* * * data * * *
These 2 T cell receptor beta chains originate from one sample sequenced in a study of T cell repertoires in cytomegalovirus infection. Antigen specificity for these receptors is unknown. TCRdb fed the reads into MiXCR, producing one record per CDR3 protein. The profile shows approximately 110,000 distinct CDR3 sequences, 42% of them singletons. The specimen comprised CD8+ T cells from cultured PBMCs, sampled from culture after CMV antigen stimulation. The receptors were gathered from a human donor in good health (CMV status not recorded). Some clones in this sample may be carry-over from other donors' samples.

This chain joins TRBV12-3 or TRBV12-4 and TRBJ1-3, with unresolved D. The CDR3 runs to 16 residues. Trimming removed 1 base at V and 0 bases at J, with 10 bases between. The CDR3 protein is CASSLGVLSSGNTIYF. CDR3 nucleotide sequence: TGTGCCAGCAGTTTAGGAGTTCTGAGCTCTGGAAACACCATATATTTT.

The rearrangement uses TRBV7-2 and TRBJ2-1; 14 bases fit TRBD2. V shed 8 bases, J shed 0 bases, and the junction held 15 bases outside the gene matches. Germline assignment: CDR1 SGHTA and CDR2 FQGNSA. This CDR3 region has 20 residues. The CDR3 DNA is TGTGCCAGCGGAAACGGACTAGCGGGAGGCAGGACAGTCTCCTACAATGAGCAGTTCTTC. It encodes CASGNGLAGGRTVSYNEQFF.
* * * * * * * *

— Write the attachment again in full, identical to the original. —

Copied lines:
These 2 T cell receptor beta chains originate from one sample sequenced in a study of T cell repertoires in cytomegalovirus infection. Antigen specificity for these receptors is unknown. TCRdb fed the reads into MiXCR, producing one record per CDR3 protein. The profile shows approximately 110,000 distinct CDR3 sequences, 42% of them singletons. The specimen comprised CD8+ T cells from cultured PBMCs, sampled from culture after CMV antigen stimulation. The receptors were gathered from a human donor in good health (CMV status not recorded). Some clones in this sample may be carry-over from other donors' samples.

This chain joins TRBV12-3 or TRBV12-4 and TRBJ1-3, with unresolved D. The CDR3 runs to 16 residues. Trimming removed 1 base at V and 0 bases at J, with 10 bases between. The CDR3 protein is CASSLGVLSSGNTIYF. CDR3 nucleotide sequence: TGTGCCAGCAGTTTAGGAGTTCTGAGCTCTGGAAACACCATATATTTT.

The rearrangement uses TRBV7-2 and TRBJ2-1; 14 bases fit TRBD2. V shed 8 bases, J shed 0 bases, and the junction held 15 bases outside the gene matches. Germline assignment: CDR1 SGHTA and CDR2 FQGNSA. This CDR3 region has 20 residues. The CDR3 DNA is TGTGCCAGCGGAAACGGACTAGCGGGAGGCAGGACAGTCTCCTACAATGAGCAGTTCTTC. It encodes CASGNGLAGGRTVSYNEQFF.